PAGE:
Gotye & Kimbra - Somebody That I Used To Know: indefinite pronouns and modal verbs

Mr Probz - Waves: I prefer the slower version since it's easier to use for listening activities; I use it for the Present Continuous Tense

Kelly Clarkson - Breakaway: Will Future

And in honour of my childhood memories: GNR - November Rain

I hope this comes in handy. If you have any more useful suggestions for the classroom, I'd be very grateful! Till then - in then words of Jerry Springer - take care of yourselves and each other. 

Monday, 24 November 2014

School newspapers - why not make them in English?

A school newspaper is a great way for students to get involved and be creative. If you launch an issue in English, they can get creative and develop their English writing skills at the same time. However, as exciting as this may sound to you, your students might find it as tad less so. So, how to get them involved? The good news is, you're the teacher and they pretty much have to do whatever you tell them. But since one of the goals is to get them excited about it, here are some suggestions:

  • Extracurricular activity or  journalism classes. If you have the option to offer journalism classes and you have students, willing to participate, then you shouldn't have any major problems getting the content for your newspaper.
  • If the above isn't an option for you, you could always use the assignments/essays that your students have to hand in as homework. Just choose the best ones and ask for permission. Most of them will be happy to have something published in the student newspaper.
  • Extra credit. It does wonders. Also, it motivates the students that would usually be beyond your reach - the ones that don't seek attention, that aren't all that ambitious or even the ones that usually settle for a pass. But come the end of the year, they suddenly realise they wouldn't mind a chance for a higher grade at all.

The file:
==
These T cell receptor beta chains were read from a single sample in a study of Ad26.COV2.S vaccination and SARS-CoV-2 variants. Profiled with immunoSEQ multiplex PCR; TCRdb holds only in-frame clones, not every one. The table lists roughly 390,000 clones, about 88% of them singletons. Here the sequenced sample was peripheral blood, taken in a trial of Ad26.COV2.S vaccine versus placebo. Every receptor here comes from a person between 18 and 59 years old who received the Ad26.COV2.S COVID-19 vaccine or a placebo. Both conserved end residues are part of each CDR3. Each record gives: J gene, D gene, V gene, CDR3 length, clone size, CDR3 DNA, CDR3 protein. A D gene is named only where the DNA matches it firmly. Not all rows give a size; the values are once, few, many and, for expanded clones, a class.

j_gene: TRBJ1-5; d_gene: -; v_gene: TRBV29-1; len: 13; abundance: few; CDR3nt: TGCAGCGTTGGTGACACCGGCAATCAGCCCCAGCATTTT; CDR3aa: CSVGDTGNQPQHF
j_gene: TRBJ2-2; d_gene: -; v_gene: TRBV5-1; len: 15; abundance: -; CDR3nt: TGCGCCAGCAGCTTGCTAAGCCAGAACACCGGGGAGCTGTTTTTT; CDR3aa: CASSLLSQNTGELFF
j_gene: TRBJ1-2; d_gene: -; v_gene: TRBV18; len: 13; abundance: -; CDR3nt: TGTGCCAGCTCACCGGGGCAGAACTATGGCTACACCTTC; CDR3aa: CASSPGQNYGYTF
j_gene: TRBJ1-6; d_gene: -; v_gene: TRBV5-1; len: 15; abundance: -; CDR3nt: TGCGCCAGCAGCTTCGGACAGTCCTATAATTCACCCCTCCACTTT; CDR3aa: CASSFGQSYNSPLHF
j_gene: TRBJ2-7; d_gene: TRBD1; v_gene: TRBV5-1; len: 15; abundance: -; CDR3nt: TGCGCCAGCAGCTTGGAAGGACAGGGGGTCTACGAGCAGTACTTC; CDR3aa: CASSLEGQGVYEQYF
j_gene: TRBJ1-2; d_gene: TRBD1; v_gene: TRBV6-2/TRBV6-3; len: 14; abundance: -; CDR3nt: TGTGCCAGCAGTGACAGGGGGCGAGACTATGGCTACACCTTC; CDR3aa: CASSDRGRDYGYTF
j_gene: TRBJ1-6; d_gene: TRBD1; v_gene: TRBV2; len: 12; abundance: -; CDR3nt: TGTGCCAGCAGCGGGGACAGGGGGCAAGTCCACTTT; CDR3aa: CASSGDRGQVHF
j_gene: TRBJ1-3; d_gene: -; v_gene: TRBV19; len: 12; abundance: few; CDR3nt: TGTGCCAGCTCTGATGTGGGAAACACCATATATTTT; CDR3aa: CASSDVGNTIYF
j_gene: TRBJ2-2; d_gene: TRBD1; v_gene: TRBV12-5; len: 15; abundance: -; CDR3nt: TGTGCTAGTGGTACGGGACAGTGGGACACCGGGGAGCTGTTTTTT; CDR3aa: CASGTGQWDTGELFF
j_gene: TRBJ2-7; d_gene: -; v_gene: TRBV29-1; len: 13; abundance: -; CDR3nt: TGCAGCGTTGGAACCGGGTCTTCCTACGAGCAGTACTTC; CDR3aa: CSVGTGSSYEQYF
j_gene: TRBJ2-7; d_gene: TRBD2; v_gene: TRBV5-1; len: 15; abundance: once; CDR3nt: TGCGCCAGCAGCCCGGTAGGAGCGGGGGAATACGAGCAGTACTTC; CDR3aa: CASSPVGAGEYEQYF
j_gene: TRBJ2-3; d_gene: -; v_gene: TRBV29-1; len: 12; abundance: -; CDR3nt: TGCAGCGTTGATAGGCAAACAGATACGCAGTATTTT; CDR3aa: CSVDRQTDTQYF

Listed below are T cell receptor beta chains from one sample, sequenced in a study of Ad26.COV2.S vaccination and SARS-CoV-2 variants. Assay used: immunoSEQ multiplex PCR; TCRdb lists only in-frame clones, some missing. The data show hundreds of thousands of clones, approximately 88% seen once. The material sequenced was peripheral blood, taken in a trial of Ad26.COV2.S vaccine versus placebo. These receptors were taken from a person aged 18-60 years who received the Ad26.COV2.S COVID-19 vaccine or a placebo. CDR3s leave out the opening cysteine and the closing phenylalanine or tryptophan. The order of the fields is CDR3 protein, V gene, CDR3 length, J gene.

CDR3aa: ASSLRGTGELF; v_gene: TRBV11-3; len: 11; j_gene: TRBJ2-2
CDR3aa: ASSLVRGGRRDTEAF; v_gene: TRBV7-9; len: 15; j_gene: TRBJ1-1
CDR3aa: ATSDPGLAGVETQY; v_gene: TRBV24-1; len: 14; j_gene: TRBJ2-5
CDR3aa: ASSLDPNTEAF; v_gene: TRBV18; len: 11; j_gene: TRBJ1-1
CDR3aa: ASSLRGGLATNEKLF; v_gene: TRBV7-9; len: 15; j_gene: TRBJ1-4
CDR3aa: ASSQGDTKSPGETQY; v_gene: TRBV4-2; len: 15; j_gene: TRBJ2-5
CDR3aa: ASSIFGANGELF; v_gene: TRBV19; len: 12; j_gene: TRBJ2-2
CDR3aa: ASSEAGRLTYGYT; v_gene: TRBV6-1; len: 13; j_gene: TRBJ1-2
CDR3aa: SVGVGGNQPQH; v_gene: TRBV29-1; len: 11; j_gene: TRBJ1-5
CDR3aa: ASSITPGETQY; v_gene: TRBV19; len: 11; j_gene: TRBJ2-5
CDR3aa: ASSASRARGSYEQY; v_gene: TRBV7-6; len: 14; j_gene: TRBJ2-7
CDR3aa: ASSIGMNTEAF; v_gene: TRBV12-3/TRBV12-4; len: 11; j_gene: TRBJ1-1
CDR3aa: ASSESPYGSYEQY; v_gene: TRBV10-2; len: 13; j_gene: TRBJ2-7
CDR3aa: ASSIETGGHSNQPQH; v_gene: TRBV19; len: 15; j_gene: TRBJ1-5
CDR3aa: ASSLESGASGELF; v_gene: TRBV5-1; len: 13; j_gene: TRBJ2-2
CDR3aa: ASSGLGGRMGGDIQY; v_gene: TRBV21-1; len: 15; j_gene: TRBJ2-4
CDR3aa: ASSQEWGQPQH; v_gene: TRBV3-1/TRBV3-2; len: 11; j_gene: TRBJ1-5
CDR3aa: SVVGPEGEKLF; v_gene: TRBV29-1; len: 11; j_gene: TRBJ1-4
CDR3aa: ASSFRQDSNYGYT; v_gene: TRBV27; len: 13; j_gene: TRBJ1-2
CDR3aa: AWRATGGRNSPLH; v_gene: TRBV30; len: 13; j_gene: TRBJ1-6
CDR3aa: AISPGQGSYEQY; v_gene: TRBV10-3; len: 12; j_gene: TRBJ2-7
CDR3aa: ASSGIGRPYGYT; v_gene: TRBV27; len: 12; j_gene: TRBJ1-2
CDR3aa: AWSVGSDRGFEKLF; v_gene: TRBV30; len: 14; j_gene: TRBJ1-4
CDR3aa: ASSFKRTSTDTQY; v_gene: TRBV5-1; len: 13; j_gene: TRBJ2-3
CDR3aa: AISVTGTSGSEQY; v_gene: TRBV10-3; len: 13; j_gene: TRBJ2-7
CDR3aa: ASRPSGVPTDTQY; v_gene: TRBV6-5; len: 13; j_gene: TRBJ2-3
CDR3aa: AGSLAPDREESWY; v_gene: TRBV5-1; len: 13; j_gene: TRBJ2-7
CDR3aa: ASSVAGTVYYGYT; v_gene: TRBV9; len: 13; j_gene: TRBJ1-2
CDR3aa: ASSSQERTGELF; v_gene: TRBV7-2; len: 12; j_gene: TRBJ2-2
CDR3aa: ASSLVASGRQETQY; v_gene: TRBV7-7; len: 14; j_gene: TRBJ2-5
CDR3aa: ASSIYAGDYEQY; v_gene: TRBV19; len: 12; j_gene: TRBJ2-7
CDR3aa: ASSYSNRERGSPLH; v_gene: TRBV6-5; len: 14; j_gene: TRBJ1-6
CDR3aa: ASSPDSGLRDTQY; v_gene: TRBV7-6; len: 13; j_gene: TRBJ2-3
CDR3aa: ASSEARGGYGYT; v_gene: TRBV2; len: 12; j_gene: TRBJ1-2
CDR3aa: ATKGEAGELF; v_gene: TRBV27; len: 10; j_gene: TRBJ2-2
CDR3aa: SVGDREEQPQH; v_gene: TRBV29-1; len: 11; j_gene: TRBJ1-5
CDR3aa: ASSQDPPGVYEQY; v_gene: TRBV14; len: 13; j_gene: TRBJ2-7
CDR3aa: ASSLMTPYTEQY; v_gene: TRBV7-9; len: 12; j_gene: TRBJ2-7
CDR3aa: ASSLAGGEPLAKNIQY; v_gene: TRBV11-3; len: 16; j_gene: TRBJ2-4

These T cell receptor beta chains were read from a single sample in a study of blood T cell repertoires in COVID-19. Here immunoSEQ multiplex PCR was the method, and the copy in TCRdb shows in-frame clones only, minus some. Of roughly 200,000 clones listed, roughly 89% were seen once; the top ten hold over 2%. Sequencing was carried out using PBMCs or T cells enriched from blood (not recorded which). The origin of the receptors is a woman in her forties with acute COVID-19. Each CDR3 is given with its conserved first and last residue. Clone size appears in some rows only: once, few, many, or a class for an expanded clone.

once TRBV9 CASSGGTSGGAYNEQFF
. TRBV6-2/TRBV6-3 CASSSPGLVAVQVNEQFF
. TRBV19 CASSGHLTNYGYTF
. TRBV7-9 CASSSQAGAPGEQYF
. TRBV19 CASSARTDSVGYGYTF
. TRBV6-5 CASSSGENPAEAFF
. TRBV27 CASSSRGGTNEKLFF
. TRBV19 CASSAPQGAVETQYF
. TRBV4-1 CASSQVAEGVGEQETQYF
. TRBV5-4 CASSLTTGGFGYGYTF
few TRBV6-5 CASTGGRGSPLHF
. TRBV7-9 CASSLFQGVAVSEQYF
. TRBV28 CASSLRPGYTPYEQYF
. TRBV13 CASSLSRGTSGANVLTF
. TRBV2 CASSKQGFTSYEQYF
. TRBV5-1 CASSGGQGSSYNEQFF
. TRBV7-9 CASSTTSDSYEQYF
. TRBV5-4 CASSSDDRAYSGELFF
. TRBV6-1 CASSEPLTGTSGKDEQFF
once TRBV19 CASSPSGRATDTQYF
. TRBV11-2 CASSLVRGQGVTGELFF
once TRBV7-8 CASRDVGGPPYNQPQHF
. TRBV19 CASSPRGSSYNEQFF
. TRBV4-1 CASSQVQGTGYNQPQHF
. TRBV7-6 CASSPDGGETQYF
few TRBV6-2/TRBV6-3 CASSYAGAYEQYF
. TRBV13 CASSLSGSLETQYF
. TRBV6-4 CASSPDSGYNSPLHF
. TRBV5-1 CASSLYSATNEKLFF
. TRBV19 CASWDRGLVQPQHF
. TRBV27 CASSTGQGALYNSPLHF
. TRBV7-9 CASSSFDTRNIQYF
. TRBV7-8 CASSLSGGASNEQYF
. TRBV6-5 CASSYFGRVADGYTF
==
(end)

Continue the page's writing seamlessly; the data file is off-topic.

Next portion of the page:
And what to include in the newspaper? Apart from the essays the students have to write for their homework assignments, you could ask them to do interviews (or even make them up), field trip reports, write poems, draw comics, design riddles and crossword puzzles from different vocabulary fields, write book reviews, run an advice column (which is great for practising modal verbs and "if I were you" structures, by the way!) and so on. Basically the same things you would ask them to do for your regular school newspaper, only in English. 

The first student newspaper in English I edited was not at all impressive. It was actually just a supplement to our regular student newspaper. I only got the idea for it in June, so I quickly found those few students willing to bring some of their old assignments and put those together. This is what I got:

But the next year I prepared in advanced - which basically means I chose titles for homework assignments wisely. :) We only made one issue in that school year and it was still published only as a supplement, but it had 11 pages. You can see them HERE.

What's your experience with school/student newspapers? Also, what's your attitude towards error correction? Given that you still want the contributions to be original and not your own work. Do comment on that! :)

Sunday, 23 November 2014

My first teacher blog

Remembering my first experience in blogging as a teacher:


The blog was created to document the Popestrimo šolo project, a primary school project I was coordinating in 2012. The aim of the project was to expand the scope of extracurricular activities in primary schools. Unfortunately, the blog is in Slovenian only.

This blog was published on my former primary school website. All participating children handed in parental consents for publishing student photographs.

Hi guys!

I'm a young and enthusiastic English teacher from Slovenia. I've been following teacher blogs for a while now and I've finally decided to give it a go myself. There are tons of useful teaching materials that I stumble upon in books or on the Internet, so why not share and comment on the ones I find useful? And - most importantly - add some of my own :)
Anyhow, welcome and enjoy!